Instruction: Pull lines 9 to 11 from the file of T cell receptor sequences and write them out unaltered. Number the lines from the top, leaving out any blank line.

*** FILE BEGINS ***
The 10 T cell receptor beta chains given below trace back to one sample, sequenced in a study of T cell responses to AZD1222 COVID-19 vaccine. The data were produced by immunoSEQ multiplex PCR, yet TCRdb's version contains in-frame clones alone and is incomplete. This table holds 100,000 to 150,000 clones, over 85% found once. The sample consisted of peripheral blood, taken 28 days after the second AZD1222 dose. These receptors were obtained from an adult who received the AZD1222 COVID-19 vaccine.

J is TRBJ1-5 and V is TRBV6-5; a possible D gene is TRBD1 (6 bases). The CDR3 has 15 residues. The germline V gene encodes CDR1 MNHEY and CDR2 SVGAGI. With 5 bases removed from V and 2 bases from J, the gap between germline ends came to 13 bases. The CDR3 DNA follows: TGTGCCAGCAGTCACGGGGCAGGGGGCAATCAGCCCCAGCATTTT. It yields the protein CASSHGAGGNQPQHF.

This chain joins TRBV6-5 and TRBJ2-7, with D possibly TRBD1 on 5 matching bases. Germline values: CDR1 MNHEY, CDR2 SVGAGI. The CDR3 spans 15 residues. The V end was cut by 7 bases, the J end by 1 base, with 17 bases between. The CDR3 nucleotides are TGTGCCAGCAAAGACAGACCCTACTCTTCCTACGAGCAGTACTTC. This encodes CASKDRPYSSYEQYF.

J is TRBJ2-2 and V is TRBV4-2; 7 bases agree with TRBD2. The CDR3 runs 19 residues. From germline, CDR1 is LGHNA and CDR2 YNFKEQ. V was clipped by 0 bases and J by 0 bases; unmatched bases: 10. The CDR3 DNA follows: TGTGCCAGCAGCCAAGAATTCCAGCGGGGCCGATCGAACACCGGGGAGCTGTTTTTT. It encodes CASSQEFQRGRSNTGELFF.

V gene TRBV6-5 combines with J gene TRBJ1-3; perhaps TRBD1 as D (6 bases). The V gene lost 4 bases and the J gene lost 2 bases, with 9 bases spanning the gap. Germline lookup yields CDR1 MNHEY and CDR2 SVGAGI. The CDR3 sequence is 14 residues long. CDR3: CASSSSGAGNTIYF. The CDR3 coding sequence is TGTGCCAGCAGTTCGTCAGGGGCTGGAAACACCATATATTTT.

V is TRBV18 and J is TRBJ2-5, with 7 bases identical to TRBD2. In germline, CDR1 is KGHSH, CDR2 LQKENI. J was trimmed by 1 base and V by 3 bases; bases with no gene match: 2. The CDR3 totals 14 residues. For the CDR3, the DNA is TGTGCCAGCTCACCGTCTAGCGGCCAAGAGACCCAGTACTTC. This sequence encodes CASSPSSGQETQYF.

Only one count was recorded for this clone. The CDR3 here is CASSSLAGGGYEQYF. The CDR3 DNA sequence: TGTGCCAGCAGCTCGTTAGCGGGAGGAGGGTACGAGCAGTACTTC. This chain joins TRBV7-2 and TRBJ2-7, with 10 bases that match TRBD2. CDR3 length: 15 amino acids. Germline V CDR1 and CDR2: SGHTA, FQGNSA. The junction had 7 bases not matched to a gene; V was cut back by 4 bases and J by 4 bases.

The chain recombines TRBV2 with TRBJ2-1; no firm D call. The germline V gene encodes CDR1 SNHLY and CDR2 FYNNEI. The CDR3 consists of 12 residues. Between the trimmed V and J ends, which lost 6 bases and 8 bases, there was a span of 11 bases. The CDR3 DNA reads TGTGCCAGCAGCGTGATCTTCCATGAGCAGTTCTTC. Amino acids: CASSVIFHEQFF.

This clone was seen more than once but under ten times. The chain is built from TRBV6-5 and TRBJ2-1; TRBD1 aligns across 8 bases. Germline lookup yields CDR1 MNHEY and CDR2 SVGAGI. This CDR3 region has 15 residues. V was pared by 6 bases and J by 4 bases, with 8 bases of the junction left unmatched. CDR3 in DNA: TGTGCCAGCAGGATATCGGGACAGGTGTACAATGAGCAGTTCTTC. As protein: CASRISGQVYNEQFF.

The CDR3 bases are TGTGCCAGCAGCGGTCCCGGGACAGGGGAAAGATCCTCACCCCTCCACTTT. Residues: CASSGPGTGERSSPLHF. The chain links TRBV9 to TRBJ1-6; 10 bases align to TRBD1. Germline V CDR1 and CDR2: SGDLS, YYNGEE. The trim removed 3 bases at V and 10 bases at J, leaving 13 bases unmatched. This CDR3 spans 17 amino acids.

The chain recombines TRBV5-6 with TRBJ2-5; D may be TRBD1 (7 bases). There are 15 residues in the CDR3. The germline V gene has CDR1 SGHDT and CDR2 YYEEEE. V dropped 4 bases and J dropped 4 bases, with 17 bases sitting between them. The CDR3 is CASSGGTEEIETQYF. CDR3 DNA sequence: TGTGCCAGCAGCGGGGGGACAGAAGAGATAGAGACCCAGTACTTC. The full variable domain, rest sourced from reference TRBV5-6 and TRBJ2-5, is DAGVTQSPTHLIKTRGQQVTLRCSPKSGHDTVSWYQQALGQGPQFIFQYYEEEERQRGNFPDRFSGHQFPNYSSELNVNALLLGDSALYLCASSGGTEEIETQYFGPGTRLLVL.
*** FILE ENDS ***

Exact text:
This clone was seen more than once but under ten times. The chain is built from TRBV6-5 and TRBJ2-1; TRBD1 aligns across 8 bases. Germline lookup yields CDR1 MNHEY and CDR2 SVGAGI. This CDR3 region has 15 residues. V was pared by 6 bases and J by 4 bases, with 8 bases of the junction left unmatched. CDR3 in DNA: TGTGCCAGCAGGATATCGGGACAGGTGTACAATGAGCAGTTCTTC. As protein: CASRISGQVYNEQFF.

The CDR3 bases are TGTGCCAGCAGCGGTCCCGGGACAGGGGAAAGATCCTCACCCCTCCACTTT. Residues: CASSGPGTGERSSPLHF. The chain links TRBV9 to TRBJ1-6; 10 bases align to TRBD1. Germline V CDR1 and CDR2: SGDLS, YYNGEE. The trim removed 3 bases at V and 10 bases at J, leaving 13 bases unmatched. This CDR3 spans 17 amino acids.

The chain recombines TRBV5-6 with TRBJ2-5; D may be TRBD1 (7 bases). There are 15 residues in the CDR3. The germline V gene has CDR1 SGHDT and CDR2 YYEEEE. V dropped 4 bases and J dropped 4 bases, with 17 bases sitting between them. The CDR3 is CASSGGTEEIETQYF. CDR3 DNA sequence: TGTGCCAGCAGCGGGGGGACAGAAGAGATAGAGACCCAGTACTTC. The full variable domain, rest sourced from reference TRBV5-6 and TRBJ2-5, is DAGVTQSPTHLIKTRGQQVTLRCSPKSGHDTVSWYQQALGQGPQFIFQYYEEEERQRGNFPDRFSGHQFPNYSSELNVNALLLGDSALYLCASSGGTEEIETQYFGPGTRLLVL.